Sometimes your email marketing begins to feel stale. Boring. Routine. The same old same old.
We’ve all been there, sending out content on autopilot, feeling like our emails are getting lost in the sea of other email, newsletters and sales offers. Maybe you’ve noticed your open rates plateauing, or your engagement rates and sharing starting to decline. Do you need to completely overhaul your entire email marketing strategy? Maybe create a new brand design? Or maybe completely switch careers!
Whew, before you start to go down that path, let’s pause. It happens to the best of email marketers, bloggers, and brands. Before you completely overhaul, redesign, or go back to school, try adding a little more pep to your email step with one of these six tips.
6 ways to stand out in the inbox just by working with your email template.
1. Add a gif to entertain readers or to emphasize a point.
Adding a gif to your emails can serve multiple purposes. You can use them to entertain readers, to emphasize a point, to break up content, or to add a little touch of personality to routine communication.
Gifs are email compatible with most email applications and clients, unlike iFrames, which are often used for embedding videos. In FeedBlitz, adding a gif to your email is as easy as adding a regular image. (And it’s even simpler with our Tenor integration available right in the visual mailing editor.)
2. Work your preview text to your advantage.
Preview text is the short blurb of content visible immediately after the subject line of an email in a subscriber’s inbox. Visible on both desktop and mobile versions of emails, this valuable space is often left to automatically pull the first snippet of content in your mailing.
Stand out in the crowd and use this neglected opportunity for a burst of creativity — or encouragement — to invite your reader to open and read your emails. For your next email, why not try:
- Add a punch line to your subject. The Worst Way to Grow your Email List …. And what you should be doing instead.
- Share a joke, music lyric, or movie quote. I’ll never let go, Jack. I’ll never let go.
- Write a “This email created while…” line. This email created while binge-watching Scandal (again).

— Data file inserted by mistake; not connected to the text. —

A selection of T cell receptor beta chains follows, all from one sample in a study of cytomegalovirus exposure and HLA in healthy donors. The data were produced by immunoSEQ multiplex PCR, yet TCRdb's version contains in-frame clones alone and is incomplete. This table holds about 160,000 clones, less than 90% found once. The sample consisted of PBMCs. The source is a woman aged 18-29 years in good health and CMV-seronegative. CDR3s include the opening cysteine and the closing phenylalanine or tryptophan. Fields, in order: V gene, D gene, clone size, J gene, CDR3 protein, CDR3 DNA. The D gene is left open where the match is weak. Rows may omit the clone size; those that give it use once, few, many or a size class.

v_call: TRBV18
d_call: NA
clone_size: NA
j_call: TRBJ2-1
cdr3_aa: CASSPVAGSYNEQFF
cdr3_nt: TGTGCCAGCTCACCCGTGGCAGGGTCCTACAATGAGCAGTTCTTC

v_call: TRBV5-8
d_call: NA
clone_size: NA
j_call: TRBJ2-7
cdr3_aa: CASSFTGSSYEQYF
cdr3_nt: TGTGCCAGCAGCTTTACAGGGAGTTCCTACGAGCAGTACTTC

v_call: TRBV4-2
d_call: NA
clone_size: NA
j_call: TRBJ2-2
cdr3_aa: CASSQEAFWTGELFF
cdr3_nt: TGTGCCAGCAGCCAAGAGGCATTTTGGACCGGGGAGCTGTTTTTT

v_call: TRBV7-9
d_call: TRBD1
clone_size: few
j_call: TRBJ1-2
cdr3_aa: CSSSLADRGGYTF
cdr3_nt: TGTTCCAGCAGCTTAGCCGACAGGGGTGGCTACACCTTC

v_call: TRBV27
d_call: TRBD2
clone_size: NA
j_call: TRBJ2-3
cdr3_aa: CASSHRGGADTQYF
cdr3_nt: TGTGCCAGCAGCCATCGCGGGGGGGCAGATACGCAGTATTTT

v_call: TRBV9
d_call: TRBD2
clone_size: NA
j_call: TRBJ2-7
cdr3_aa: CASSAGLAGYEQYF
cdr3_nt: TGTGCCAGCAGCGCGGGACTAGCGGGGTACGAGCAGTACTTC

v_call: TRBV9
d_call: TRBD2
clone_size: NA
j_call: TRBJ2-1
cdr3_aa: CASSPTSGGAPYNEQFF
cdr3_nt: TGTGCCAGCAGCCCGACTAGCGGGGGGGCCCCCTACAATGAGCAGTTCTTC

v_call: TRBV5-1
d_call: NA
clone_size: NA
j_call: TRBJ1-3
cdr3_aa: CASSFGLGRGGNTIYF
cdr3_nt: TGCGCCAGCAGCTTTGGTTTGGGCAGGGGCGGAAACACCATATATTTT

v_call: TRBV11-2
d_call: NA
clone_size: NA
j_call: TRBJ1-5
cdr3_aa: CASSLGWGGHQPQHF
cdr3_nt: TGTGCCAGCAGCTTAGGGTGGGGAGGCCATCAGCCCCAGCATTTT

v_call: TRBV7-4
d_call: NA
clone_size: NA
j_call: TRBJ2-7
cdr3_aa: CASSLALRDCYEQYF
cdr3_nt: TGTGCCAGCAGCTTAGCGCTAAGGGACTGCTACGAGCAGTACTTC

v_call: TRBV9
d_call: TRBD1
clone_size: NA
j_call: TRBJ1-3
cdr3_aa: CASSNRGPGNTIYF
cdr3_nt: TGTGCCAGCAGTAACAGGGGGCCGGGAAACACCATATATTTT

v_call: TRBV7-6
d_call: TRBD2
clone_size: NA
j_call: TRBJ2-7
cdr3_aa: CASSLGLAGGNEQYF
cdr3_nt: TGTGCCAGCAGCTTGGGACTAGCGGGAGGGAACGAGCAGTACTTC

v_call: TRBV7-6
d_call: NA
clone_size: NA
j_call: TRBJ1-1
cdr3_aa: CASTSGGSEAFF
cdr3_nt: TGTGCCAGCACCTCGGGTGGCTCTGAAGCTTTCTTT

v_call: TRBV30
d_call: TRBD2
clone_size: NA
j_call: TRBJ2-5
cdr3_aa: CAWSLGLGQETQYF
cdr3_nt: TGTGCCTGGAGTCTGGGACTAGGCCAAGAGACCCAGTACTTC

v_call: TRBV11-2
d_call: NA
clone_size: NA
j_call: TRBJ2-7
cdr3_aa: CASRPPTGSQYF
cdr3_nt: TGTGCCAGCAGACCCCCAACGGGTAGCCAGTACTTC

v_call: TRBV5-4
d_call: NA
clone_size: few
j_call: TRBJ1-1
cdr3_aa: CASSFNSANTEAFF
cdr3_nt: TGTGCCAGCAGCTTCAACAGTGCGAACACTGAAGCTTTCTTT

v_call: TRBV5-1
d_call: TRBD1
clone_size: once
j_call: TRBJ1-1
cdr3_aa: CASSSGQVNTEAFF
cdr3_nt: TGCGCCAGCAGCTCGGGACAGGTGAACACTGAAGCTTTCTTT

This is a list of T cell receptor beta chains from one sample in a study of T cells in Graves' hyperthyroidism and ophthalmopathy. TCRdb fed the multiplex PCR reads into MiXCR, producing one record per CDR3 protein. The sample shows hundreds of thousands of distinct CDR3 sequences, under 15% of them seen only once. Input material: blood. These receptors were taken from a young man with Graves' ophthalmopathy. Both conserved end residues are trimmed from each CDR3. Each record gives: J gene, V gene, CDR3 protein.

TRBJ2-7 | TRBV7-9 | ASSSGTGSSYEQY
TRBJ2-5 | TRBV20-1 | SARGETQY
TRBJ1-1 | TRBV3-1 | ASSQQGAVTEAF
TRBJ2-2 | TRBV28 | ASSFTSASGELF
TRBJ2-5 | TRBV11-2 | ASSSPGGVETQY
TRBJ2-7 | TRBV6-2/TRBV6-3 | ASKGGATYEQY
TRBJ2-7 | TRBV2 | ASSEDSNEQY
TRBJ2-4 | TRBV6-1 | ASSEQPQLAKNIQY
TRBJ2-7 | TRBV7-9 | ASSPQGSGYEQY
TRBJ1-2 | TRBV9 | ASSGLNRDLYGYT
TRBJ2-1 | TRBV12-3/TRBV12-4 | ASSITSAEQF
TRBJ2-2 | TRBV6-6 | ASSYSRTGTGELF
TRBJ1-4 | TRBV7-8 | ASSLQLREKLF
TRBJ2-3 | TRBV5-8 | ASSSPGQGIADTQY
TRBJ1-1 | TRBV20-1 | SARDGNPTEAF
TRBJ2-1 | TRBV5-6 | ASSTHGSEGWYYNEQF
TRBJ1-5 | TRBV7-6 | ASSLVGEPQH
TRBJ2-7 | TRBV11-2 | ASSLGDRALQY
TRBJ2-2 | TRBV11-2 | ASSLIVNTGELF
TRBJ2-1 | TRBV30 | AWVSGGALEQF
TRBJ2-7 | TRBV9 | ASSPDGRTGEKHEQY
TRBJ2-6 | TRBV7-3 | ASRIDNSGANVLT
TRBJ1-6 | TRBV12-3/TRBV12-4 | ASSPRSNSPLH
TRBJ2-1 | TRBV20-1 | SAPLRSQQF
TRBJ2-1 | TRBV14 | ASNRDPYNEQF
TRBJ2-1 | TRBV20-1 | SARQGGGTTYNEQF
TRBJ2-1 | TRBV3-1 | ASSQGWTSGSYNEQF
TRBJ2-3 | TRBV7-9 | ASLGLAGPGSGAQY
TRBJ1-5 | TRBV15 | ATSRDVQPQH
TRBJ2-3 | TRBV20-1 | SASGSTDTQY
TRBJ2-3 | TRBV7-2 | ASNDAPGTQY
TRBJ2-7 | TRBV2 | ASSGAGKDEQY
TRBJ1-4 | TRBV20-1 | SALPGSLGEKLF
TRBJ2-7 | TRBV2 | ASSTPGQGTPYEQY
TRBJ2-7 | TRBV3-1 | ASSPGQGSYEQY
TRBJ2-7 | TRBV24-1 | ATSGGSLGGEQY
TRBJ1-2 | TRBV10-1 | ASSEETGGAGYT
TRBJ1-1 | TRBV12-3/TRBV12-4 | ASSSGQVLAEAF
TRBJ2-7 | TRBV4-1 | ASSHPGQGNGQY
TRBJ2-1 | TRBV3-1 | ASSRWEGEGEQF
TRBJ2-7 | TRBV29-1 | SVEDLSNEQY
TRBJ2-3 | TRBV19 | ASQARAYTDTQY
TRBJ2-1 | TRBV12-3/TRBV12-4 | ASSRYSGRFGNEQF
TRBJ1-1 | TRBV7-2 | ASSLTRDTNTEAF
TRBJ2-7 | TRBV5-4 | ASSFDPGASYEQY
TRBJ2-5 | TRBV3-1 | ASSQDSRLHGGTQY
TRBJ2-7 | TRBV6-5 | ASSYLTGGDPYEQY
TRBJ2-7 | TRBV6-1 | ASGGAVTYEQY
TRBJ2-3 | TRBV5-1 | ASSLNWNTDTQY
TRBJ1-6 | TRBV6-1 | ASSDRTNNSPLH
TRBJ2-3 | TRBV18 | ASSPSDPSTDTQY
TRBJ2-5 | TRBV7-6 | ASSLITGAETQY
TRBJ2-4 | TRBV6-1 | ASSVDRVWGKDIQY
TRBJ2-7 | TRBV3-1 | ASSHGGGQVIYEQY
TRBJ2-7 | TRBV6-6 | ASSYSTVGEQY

- Make a completely unrelated observation. You know you want to open this email.
- Give a slice of healthy encouragement. It’s ok, open this email. No one’s looking.
- Offer a special discount. Use the code ZOINKS! for 10% off just for reading this.
Whichever option you choose, ensure the preview still aligns with your content. Have a little fun, but stay on brand.
3. Switch up your regular messaging by using an image.
Pictures are great; they’re worth 1,000 words after all. On your next email campaign, why not try using an image in place of written content?*
Images are excellent for drawing a reader’s attention to a point you would like to emphasize, and they’re also useful for those email scanners out there who open your email, do a quick scan, and move on to the next. Choose a data point, a quote, a statistic or something important in your email, and highlight that by turning it into an image.
Not long ago, if you weren’t a graphic designer, the idea of turning content into an image was daunting. But it’s 2020! And you don’t need expensive tools to give this a try.
Services such as Canva, make it easy to create a great image you can easily upload to your email and sites such as Unsplash offer hundreds of thousands of royalty-free images to use. And as a bonus for using this tactic? You’ve just created a super shareable image for your social channels, too. Win, meet win.
*Be sure to use appropriate alt text to ensure your email is still meaningful for visually impaired recipients.
4. Add a PS for the skimmers, with a twist.